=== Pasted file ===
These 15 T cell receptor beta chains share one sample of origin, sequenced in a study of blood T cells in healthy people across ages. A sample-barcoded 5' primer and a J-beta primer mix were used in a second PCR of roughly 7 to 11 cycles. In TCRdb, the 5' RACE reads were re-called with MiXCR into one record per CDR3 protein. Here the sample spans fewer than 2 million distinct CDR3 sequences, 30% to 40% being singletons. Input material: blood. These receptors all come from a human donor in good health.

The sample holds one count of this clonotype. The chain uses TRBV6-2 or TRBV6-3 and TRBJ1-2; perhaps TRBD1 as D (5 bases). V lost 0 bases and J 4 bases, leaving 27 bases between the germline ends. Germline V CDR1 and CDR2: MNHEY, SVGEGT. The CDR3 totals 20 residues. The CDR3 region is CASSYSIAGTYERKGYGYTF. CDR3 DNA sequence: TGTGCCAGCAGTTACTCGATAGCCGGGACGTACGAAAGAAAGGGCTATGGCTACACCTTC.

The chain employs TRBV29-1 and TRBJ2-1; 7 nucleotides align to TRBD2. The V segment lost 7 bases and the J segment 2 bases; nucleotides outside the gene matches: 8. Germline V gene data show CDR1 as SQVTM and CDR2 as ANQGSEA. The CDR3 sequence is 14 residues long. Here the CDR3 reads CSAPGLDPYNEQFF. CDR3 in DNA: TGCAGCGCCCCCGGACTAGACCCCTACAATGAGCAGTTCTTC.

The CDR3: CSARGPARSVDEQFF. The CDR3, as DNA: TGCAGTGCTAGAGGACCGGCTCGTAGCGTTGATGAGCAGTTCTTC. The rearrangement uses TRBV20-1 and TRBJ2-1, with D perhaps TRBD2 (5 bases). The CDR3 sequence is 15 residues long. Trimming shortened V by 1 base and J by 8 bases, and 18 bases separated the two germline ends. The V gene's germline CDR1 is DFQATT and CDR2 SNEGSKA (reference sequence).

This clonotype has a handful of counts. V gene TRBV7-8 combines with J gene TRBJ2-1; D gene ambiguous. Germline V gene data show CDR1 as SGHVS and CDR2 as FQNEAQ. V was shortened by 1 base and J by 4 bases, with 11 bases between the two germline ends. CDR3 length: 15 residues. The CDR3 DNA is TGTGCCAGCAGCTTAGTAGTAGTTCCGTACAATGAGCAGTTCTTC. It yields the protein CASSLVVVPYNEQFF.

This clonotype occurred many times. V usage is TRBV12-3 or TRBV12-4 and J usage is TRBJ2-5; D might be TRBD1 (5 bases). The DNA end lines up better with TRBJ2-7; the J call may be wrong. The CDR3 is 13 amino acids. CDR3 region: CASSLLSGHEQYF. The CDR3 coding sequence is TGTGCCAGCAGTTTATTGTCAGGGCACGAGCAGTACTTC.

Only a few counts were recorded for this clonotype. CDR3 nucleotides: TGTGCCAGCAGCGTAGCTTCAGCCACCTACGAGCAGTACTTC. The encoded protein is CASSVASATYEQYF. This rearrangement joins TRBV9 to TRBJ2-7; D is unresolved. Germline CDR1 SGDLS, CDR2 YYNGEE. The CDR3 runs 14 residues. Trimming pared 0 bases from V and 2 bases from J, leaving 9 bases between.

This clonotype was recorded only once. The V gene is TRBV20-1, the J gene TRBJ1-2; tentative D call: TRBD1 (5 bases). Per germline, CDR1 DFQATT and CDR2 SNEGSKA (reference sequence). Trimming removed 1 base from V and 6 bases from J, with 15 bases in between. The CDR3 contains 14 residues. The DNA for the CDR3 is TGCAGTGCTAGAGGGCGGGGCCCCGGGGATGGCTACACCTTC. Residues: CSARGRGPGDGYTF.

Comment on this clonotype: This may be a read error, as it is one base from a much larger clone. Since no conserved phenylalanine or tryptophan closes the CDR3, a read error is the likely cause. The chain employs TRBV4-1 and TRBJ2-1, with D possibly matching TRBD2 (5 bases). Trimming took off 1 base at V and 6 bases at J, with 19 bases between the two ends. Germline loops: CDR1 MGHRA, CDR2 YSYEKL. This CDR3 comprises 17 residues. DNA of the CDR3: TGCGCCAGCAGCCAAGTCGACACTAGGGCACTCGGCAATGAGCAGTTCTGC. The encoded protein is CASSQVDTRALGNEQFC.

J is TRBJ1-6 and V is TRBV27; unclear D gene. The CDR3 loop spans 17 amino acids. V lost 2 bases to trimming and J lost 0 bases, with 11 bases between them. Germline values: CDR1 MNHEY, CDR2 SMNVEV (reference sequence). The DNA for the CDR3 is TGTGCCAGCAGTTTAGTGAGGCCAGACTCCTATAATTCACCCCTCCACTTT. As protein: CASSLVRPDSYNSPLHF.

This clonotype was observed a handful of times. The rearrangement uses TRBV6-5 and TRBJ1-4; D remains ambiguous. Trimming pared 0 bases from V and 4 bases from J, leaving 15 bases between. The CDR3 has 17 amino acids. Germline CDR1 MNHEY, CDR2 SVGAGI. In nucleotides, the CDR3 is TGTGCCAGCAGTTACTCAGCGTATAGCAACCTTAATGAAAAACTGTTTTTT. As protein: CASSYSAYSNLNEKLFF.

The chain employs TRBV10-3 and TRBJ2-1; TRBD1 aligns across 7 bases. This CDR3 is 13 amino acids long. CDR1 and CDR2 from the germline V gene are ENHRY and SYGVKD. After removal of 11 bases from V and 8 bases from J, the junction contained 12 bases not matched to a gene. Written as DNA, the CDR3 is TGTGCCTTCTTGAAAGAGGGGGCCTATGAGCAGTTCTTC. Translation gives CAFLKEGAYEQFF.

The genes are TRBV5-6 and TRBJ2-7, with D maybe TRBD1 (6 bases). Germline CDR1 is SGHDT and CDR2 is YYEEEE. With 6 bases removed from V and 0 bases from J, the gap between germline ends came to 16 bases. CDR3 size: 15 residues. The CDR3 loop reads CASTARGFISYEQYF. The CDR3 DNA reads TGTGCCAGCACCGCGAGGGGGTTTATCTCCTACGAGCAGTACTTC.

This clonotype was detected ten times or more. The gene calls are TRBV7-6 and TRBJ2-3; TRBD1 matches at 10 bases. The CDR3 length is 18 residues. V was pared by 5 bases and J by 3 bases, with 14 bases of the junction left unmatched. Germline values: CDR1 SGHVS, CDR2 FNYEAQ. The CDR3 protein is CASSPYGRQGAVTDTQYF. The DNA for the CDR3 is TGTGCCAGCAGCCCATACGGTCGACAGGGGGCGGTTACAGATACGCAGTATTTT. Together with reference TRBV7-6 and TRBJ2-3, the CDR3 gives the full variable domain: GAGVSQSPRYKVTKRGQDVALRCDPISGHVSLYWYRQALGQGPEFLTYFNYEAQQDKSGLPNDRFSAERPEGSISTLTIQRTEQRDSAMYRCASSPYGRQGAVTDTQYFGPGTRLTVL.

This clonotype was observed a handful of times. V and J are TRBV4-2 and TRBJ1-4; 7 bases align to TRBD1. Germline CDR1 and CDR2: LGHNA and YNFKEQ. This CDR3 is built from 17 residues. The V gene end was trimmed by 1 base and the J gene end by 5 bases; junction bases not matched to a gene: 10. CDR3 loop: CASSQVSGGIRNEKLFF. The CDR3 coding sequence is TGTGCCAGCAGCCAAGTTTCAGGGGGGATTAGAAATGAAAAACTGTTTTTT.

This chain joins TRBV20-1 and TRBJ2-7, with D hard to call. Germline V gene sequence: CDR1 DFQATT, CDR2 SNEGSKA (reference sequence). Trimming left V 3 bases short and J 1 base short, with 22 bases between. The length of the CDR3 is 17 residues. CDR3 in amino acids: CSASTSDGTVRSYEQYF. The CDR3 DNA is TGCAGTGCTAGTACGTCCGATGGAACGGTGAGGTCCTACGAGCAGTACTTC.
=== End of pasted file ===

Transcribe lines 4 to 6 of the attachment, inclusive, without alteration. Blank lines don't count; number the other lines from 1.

The CDR3: CSARGPARSVDEQFF. The CDR3, as DNA: TGCAGTGCTAGAGGACCGGCTCGTAGCGTTGATGAGCAGTTCTTC. The rearrangement uses TRBV20-1 and TRBJ2-1, with D perhaps TRBD2 (5 bases). The CDR3 sequence is 15 residues long. Trimming shortened V by 1 base and J by 8 bases, and 18 bases separated the two germline ends. The V gene's germline CDR1 is DFQATT and CDR2 SNEGSKA (reference sequence).

This clonotype has a handful of counts. V gene TRBV7-8 combines with J gene TRBJ2-1; D gene ambiguous. Germline V gene data show CDR1 as SGHVS and CDR2 as FQNEAQ. V was shortened by 1 base and J by 4 bases, with 11 bases between the two germline ends. CDR3 length: 15 residues. The CDR3 DNA is TGTGCCAGCAGCTTAGTAGTAGTTCCGTACAATGAGCAGTTCTTC. It yields the protein CASSLVVVPYNEQFF.

This clonotype occurred many times. V usage is TRBV12-3 or TRBV12-4 and J usage is TRBJ2-5; D might be TRBD1 (5 bases). The DNA end lines up better with TRBJ2-7; the J call may be wrong. The CDR3 is 13 amino acids. CDR3 region: CASSLLSGHEQYF. The CDR3 coding sequence is TGTGCCAGCAGTTTATTGTCAGGGCACGAGCAGTACTTC.